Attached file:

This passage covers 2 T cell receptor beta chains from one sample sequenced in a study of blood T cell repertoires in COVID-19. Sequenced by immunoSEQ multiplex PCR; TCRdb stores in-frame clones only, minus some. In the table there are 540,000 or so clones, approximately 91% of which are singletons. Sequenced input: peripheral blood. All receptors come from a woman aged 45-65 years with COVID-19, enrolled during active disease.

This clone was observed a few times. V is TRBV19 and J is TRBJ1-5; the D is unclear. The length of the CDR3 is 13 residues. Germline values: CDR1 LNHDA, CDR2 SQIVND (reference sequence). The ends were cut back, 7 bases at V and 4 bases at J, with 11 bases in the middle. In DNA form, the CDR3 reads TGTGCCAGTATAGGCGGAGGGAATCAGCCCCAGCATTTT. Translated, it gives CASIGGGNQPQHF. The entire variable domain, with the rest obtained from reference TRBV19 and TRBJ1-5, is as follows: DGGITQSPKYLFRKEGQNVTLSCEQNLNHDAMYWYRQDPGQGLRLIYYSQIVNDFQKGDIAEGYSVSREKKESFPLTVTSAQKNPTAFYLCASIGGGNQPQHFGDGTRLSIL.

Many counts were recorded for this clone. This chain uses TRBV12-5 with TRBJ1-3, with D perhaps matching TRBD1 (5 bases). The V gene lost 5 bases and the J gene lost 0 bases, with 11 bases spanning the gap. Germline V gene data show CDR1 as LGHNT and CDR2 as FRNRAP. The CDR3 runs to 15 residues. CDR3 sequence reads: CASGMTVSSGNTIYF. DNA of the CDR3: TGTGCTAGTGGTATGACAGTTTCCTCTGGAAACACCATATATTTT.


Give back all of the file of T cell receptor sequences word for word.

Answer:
This passage covers 2 T cell receptor beta chains from one sample sequenced in a study of blood T cell repertoires in COVID-19. Sequenced by immunoSEQ multiplex PCR; TCRdb stores in-frame clones only, minus some. In the table there are 540,000 or so clones, approximately 91% of which are singletons. Sequenced input: peripheral blood. All receptors come from a woman aged 45-65 years with COVID-19, enrolled during active disease.

This clone was observed a few times. V is TRBV19 and J is TRBJ1-5; the D is unclear. The length of the CDR3 is 13 residues. Germline values: CDR1 LNHDA, CDR2 SQIVND (reference sequence). The ends were cut back, 7 bases at V and 4 bases at J, with 11 bases in the middle. In DNA form, the CDR3 reads TGTGCCAGTATAGGCGGAGGGAATCAGCCCCAGCATTTT. Translated, it gives CASIGGGNQPQHF. The entire variable domain, with the rest obtained from reference TRBV19 and TRBJ1-5, is as follows: DGGITQSPKYLFRKEGQNVTLSCEQNLNHDAMYWYRQDPGQGLRLIYYSQIVNDFQKGDIAEGYSVSREKKESFPLTVTSAQKNPTAFYLCASIGGGNQPQHFGDGTRLSIL.

Many counts were recorded for this clone. This chain uses TRBV12-5 with TRBJ1-3, with D perhaps matching TRBD1 (5 bases). The V gene lost 5 bases and the J gene lost 0 bases, with 11 bases spanning the gap. Germline V gene data show CDR1 as LGHNT and CDR2 as FRNRAP. The CDR3 runs to 15 residues. CDR3 sequence reads: CASGMTVSSGNTIYF. DNA of the CDR3: TGTGCTAGTGGTATGACAGTTTCCTCTGGAAACACCATATATTTT.